"The Reserve Bank is also actively working on the potential introduction of a materiality threshold for disclosing any breaches of its requirements. A public consultation on this topic closed in December and policy options are in the process of being finalised," he adds.

"Subject to other priorities, the Reserve Bank will proactively assess weaknesses on boards as part of its supervisory engagement with banks. Potential policy developments may be considered in due course as time and resources allow," Barclay says.

Additionally he says the RBNZ gained a better understanding of banks’ culture as a result of the conduct and culture review. Insights from this will inform supervisory assessments of banks’ own vulnerabilities.

"The Reserve Bank will engage with institutions on how to rectify any vulnerabilities it identifies. Further policy work may be considered."

How we got the Deloitte report

The RBNZ released the Deloitte report to interest.co.nz almost a year after I first asked it to release the review of its bank director attestation regime.

When RBNZ Deputy Governor Geoff Bascand said in a speech in early March last year that a thematic review of the attestation process by Deloitte, on behalf of the RBNZ, had determined the attestation regime to be "largely effective," I asked if I could see a copy of the full report. The RBNZ declined my request. A subsequent request made under the Official Information Act was also declined, as detailed here.

Subsequently I complained to the Office of the Ombudsman. This was after the RBNZ demanded greater accountability from bank boards in its report on bank conduct and culture, done with the  FMA. If the RBNZ was doing this it should also deliver greater accountability itself and publicly release the review of its director attestation regime, I argued here

Last week a RBNZ spokesman got in touch to say the RBNZ had now decided to release the Deloitte report. However, a Deloitte assessment on each of the 11 banks whose directors participated in the review is covered in a separate companion report that was not released to interest.co.nz.

"It would appear that in light of this Office’s notification, the Reserve Bank has reconsidered its decision in this instance and under the relevant provisions of the Reserve Bank of New Zealand Act, namely, it appears section 105(2)(b) of that Act, it has decided to release the information to you. That is a decision only the Reserve Bank can make," Office of the Ombudsman investigator Sarah Quigan says.

*This article was first published in our email for paying subscribers early on Monday morning. See here for more details and how to subscribe.

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A report by the same entity that would benefit from requirements for further independent reports. I wonder how they dealt with that conflict of interest.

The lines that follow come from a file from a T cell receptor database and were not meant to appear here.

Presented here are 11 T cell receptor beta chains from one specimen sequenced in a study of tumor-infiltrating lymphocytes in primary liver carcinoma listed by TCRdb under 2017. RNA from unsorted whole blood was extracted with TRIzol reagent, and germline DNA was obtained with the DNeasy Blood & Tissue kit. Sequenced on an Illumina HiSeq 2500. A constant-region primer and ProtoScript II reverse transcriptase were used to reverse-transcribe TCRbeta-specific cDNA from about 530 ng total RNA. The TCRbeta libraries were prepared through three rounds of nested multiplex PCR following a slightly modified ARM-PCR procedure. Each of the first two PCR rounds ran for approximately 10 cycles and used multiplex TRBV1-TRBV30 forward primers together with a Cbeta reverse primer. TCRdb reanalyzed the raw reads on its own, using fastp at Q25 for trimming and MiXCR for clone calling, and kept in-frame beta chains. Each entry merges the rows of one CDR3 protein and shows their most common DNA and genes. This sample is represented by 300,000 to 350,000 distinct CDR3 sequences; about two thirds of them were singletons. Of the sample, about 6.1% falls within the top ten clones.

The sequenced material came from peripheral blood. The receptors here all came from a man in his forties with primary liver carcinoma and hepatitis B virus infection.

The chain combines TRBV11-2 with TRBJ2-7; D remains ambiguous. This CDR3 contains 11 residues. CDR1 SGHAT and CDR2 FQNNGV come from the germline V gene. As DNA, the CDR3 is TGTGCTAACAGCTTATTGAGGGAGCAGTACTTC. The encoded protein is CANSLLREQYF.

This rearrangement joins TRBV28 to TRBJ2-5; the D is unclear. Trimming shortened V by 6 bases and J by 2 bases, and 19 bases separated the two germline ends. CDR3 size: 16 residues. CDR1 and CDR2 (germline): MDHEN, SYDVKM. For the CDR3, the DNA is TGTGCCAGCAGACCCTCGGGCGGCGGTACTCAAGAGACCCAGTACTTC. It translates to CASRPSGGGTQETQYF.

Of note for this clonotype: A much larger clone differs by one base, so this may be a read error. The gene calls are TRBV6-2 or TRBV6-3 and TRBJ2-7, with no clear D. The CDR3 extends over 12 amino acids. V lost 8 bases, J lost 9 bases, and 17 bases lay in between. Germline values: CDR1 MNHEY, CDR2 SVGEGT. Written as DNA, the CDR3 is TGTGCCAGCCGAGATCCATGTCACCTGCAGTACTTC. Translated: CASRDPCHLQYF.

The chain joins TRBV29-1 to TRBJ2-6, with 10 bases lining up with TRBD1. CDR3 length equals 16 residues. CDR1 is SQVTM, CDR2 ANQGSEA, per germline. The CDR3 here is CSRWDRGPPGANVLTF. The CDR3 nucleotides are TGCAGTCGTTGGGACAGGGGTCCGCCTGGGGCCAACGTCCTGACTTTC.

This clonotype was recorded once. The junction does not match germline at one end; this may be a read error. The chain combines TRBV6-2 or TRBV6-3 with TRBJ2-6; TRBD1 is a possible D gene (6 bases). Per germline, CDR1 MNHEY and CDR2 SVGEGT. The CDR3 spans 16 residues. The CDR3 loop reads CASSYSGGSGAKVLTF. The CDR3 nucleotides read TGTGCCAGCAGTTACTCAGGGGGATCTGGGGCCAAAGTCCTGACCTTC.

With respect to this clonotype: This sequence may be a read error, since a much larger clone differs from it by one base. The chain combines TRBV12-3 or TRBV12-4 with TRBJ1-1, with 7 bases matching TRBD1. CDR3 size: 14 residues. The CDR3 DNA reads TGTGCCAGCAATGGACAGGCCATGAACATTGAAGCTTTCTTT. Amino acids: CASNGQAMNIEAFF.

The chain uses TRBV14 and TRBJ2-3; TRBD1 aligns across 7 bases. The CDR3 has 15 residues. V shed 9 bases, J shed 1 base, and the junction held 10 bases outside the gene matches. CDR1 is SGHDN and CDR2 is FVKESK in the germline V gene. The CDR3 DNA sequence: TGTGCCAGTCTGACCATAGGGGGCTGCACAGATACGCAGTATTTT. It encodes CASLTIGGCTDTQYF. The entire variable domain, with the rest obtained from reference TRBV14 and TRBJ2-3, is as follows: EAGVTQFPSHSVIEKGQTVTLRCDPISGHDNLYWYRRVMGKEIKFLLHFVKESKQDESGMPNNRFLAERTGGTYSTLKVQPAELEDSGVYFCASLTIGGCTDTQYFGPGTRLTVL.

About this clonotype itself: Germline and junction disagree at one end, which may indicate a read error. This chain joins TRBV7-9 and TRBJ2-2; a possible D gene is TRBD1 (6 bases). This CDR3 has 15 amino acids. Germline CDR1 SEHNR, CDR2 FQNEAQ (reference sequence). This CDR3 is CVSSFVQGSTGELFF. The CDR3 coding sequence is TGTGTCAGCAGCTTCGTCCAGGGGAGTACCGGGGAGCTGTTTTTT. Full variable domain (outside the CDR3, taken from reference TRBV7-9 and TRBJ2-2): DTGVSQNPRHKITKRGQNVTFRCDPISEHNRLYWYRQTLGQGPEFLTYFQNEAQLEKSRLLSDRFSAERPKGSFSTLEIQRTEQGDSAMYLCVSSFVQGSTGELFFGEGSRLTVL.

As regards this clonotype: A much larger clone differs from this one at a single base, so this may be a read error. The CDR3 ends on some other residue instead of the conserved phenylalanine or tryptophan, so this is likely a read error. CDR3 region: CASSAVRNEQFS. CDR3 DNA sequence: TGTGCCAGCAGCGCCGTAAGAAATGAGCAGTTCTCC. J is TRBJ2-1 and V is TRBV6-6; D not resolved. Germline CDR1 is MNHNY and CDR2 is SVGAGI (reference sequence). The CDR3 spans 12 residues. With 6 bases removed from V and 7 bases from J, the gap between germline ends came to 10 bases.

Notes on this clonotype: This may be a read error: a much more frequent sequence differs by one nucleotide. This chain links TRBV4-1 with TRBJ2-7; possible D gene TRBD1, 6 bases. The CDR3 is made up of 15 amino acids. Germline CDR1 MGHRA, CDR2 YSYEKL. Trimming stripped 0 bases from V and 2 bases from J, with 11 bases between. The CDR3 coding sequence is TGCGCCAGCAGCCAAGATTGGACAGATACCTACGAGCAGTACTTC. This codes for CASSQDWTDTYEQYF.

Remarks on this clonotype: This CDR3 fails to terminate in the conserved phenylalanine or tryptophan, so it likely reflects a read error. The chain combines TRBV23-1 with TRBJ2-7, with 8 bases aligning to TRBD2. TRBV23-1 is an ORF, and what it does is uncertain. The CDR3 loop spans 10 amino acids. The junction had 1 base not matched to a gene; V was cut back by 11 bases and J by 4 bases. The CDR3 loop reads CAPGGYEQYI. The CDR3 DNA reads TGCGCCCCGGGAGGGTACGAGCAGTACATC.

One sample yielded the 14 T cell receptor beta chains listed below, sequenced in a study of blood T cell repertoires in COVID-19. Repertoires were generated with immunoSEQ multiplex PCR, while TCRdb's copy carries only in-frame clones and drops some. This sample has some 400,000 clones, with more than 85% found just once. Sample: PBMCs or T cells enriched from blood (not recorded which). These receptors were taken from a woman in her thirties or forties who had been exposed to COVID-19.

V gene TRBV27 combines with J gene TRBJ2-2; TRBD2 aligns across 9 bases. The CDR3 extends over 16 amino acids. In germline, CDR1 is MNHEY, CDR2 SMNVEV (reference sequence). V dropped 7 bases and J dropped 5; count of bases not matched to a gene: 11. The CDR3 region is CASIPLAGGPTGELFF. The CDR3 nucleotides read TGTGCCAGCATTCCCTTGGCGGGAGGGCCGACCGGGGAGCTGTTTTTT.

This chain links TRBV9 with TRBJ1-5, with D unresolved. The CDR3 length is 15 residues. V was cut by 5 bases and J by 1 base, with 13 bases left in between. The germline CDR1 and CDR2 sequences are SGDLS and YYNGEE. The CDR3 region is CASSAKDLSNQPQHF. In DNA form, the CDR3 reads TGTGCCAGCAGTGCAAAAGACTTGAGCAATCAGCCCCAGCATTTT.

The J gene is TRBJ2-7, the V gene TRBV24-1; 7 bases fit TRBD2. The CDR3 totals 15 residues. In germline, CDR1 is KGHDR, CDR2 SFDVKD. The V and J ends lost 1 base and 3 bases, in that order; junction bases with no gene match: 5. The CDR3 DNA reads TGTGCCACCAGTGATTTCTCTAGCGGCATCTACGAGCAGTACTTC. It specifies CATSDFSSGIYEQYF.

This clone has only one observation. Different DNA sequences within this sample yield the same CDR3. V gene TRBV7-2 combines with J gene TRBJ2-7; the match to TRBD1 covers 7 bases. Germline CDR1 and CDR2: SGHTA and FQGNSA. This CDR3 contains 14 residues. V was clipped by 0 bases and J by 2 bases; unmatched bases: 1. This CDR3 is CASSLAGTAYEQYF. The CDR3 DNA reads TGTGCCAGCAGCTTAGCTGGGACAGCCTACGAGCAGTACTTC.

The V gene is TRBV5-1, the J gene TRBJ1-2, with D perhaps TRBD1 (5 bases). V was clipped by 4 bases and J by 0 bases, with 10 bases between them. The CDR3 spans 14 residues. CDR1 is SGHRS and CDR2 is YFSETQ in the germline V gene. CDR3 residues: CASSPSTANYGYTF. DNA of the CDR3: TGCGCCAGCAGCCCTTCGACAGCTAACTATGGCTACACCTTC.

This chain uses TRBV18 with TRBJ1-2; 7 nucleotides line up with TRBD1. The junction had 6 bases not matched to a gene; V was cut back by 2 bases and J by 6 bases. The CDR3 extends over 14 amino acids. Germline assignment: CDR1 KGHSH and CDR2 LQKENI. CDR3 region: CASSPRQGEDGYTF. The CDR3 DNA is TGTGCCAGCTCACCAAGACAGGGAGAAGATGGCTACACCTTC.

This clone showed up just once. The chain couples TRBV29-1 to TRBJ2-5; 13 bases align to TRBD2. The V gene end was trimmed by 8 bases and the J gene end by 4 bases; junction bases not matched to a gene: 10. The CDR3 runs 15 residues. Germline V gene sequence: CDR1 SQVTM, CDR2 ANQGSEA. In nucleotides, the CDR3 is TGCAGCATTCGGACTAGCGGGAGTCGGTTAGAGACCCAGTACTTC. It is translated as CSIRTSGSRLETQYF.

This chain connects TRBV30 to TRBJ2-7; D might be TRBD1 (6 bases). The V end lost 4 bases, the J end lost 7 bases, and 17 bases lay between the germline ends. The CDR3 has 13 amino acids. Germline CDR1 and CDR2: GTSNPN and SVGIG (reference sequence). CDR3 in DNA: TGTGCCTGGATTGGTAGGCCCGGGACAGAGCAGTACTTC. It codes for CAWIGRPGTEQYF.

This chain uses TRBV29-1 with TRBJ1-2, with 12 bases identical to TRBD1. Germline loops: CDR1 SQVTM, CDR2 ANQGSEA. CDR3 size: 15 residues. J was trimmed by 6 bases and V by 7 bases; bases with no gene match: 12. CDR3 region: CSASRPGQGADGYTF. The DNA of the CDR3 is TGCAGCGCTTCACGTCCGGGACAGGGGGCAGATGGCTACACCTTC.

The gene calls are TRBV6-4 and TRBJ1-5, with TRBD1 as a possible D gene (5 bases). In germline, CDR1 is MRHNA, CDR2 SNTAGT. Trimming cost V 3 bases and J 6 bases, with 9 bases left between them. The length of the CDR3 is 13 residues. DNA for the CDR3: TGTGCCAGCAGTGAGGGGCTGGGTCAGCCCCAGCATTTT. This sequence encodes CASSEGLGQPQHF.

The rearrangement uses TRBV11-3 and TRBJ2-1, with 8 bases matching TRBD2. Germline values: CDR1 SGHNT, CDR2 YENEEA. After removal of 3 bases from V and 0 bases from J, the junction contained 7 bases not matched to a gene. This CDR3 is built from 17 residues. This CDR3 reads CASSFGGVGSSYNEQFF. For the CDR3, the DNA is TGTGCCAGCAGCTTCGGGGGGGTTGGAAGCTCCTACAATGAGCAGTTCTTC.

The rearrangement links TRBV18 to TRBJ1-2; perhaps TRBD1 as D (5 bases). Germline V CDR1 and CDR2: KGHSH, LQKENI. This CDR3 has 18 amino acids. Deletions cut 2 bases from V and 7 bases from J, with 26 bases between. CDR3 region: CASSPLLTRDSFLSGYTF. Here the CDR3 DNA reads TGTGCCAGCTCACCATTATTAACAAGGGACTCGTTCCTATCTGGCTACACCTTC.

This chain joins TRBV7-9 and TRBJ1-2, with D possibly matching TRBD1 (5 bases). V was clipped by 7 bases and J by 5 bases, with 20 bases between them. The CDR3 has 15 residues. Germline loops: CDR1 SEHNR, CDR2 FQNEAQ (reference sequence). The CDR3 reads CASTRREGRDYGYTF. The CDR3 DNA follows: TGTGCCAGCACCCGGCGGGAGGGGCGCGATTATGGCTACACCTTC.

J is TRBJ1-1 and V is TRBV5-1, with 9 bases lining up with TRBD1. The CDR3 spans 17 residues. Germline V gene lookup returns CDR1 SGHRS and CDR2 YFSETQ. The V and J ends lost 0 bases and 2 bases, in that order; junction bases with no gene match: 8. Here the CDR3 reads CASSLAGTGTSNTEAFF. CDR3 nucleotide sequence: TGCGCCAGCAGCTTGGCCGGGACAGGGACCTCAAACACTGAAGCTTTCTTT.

And of course they would argue for systems and processes.... it means they can be audited and therefore gain further revenue. Again, a conflict.

Finally, the demand for more guidance, rules, and frameworks, a further dumbing down of the framework...so that just like in accounting, it’s no longer around personal judgement and expertise, but around following the rules..... why? Because it’s easier to be defended when challenged..... I followed the rules your honour.... not I applied my mind and actually thought about it, and was wrong. It’s all about personal risk reduction. And of course, if you have rules, you can get clever lawyers to create ways around the rules.

It’s always going to be around culture, and then ethical behaviour not process. Of course the big banks have more process, because the link between the board and front line is disjointed, and can be overridden by Australia. In smaller banks, it can be more informal... it’s shorter, and there is less risk of alternative facts being created because there is only one set of masters.

One size does not fit all. Guidance and rules are not better. Just because something is not auditable doesn’t make is inappropriate.

Culture and integrity are not easily auditable or subject to reviews. That doesn’t mean they don’t exist and are not working.

A process that is reviewed doesn’t mean that culture and integrity exists either.

Be careful of applying solutions that work for the reviewers and the reviewed. They need to work for society to generate outcomes, not audits.

Firstly well done Gareth for chasing the RBNZ on releasing this. The entire framework relies on Directors being liable for the accuracy of reporting and disclosures and it highlights that the RBNZ is not clear in regards to what it expects of its directors.

The APRA attestations is an interesting model because the Australian Directors are very aware that the regulator will challenge them on the accuracy of certain claims and data. This results in directors challenging executive management, who in anticipation run their own challenge process with their reports to ensure the accuracy of what is presented.

Its a shame the RBNZ have chosen not to release the results at an individual bank level .. however I think that would leave more questions for the RBNZ to answer as to why they have chosen not to prosecute directors where their oversight and governance was found to be wanting.